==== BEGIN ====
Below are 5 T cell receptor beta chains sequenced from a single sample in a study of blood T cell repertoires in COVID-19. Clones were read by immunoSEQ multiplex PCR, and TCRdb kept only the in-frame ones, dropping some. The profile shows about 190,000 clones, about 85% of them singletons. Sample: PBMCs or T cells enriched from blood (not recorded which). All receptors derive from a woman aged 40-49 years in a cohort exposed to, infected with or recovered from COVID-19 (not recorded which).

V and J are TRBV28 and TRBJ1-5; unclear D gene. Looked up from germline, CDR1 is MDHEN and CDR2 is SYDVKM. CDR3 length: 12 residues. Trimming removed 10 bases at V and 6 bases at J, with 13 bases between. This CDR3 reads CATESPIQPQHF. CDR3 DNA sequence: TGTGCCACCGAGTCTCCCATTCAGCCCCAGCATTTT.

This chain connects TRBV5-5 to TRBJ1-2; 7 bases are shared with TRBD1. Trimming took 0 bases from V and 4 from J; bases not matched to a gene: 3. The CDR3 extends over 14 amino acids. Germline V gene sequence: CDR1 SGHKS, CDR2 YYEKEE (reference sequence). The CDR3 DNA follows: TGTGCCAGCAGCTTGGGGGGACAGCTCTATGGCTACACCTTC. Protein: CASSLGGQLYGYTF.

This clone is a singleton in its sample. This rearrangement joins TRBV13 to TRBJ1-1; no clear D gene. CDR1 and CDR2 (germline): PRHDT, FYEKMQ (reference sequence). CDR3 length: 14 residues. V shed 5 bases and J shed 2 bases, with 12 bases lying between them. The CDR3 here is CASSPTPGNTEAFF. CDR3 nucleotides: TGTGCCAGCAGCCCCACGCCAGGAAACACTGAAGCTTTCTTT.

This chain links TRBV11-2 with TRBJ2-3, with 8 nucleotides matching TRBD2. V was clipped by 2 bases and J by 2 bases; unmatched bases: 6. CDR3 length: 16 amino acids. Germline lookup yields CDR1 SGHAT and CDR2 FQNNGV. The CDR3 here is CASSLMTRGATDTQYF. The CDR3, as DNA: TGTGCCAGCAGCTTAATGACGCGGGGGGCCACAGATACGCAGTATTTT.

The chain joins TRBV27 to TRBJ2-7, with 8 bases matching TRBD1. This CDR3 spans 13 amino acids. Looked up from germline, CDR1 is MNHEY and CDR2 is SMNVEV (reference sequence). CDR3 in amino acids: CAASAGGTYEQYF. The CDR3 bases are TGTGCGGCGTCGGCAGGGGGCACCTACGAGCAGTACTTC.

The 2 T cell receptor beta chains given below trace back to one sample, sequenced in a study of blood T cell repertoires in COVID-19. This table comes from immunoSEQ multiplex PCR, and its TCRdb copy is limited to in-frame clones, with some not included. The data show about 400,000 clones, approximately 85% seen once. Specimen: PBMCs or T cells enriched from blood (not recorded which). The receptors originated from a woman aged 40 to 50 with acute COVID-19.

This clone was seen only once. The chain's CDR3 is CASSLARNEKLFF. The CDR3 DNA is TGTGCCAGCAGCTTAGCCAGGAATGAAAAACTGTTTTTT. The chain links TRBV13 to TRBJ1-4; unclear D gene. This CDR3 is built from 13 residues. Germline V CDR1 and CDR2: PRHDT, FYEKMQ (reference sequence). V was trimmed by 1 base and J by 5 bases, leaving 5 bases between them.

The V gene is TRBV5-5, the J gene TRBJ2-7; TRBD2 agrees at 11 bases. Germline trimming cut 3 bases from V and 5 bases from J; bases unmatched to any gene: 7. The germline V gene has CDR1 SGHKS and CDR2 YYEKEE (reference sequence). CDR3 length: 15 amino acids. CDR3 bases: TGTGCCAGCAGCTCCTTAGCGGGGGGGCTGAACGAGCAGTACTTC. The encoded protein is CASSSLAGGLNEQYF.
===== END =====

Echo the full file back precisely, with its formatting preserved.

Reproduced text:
Below are 5 T cell receptor beta chains sequenced from a single sample in a study of blood T cell repertoires in COVID-19. Clones were read by immunoSEQ multiplex PCR, and TCRdb kept only the in-frame ones, dropping some. The profile shows about 190,000 clones, about 85% of them singletons. Sample: PBMCs or T cells enriched from blood (not recorded which). All receptors derive from a woman aged 40-49 years in a cohort exposed to, infected with or recovered from COVID-19 (not recorded which).

V and J are TRBV28 and TRBJ1-5; unclear D gene. Looked up from germline, CDR1 is MDHEN and CDR2 is SYDVKM. CDR3 length: 12 residues. Trimming removed 10 bases at V and 6 bases at J, with 13 bases between. This CDR3 reads CATESPIQPQHF. CDR3 DNA sequence: TGTGCCACCGAGTCTCCCATTCAGCCCCAGCATTTT.

This chain connects TRBV5-5 to TRBJ1-2; 7 bases are shared with TRBD1. Trimming took 0 bases from V and 4 from J; bases not matched to a gene: 3. The CDR3 extends over 14 amino acids. Germline V gene sequence: CDR1 SGHKS, CDR2 YYEKEE (reference sequence). The CDR3 DNA follows: TGTGCCAGCAGCTTGGGGGGACAGCTCTATGGCTACACCTTC. Protein: CASSLGGQLYGYTF.

This clone is a singleton in its sample. This rearrangement joins TRBV13 to TRBJ1-1; no clear D gene. CDR1 and CDR2 (germline): PRHDT, FYEKMQ (reference sequence). CDR3 length: 14 residues. V shed 5 bases and J shed 2 bases, with 12 bases lying between them. The CDR3 here is CASSPTPGNTEAFF. CDR3 nucleotides: TGTGCCAGCAGCCCCACGCCAGGAAACACTGAAGCTTTCTTT.

This chain links TRBV11-2 with TRBJ2-3, with 8 nucleotides matching TRBD2. V was clipped by 2 bases and J by 2 bases; unmatched bases: 6. CDR3 length: 16 amino acids. Germline lookup yields CDR1 SGHAT and CDR2 FQNNGV. The CDR3 here is CASSLMTRGATDTQYF. The CDR3, as DNA: TGTGCCAGCAGCTTAATGACGCGGGGGGCCACAGATACGCAGTATTTT.

The chain joins TRBV27 to TRBJ2-7, with 8 bases matching TRBD1. This CDR3 spans 13 amino acids. Looked up from germline, CDR1 is MNHEY and CDR2 is SMNVEV (reference sequence). CDR3 in amino acids: CAASAGGTYEQYF. The CDR3 bases are TGTGCGGCGTCGGCAGGGGGCACCTACGAGCAGTACTTC.

The 2 T cell receptor beta chains given below trace back to one sample, sequenced in a study of blood T cell repertoires in COVID-19. This table comes from immunoSEQ multiplex PCR, and its TCRdb copy is limited to in-frame clones, with some not included. The data show about 400,000 clones, approximately 85% seen once. Specimen: PBMCs or T cells enriched from blood (not recorded which). The receptors originated from a woman aged 40 to 50 with acute COVID-19.

This clone was seen only once. The chain's CDR3 is CASSLARNEKLFF. The CDR3 DNA is TGTGCCAGCAGCTTAGCCAGGAATGAAAAACTGTTTTTT. The chain links TRBV13 to TRBJ1-4; unclear D gene. This CDR3 is built from 13 residues. Germline V CDR1 and CDR2: PRHDT, FYEKMQ (reference sequence). V was trimmed by 1 base and J by 5 bases, leaving 5 bases between them.

The V gene is TRBV5-5, the J gene TRBJ2-7; TRBD2 agrees at 11 bases. Germline trimming cut 3 bases from V and 5 bases from J; bases unmatched to any gene: 7. The germline V gene has CDR1 SGHKS and CDR2 YYEKEE (reference sequence). CDR3 length: 15 amino acids. CDR3 bases: TGTGCCAGCAGCTCCTTAGCGGGGGGGCTGAACGAGCAGTACTTC. The encoded protein is CASSSLAGGLNEQYF.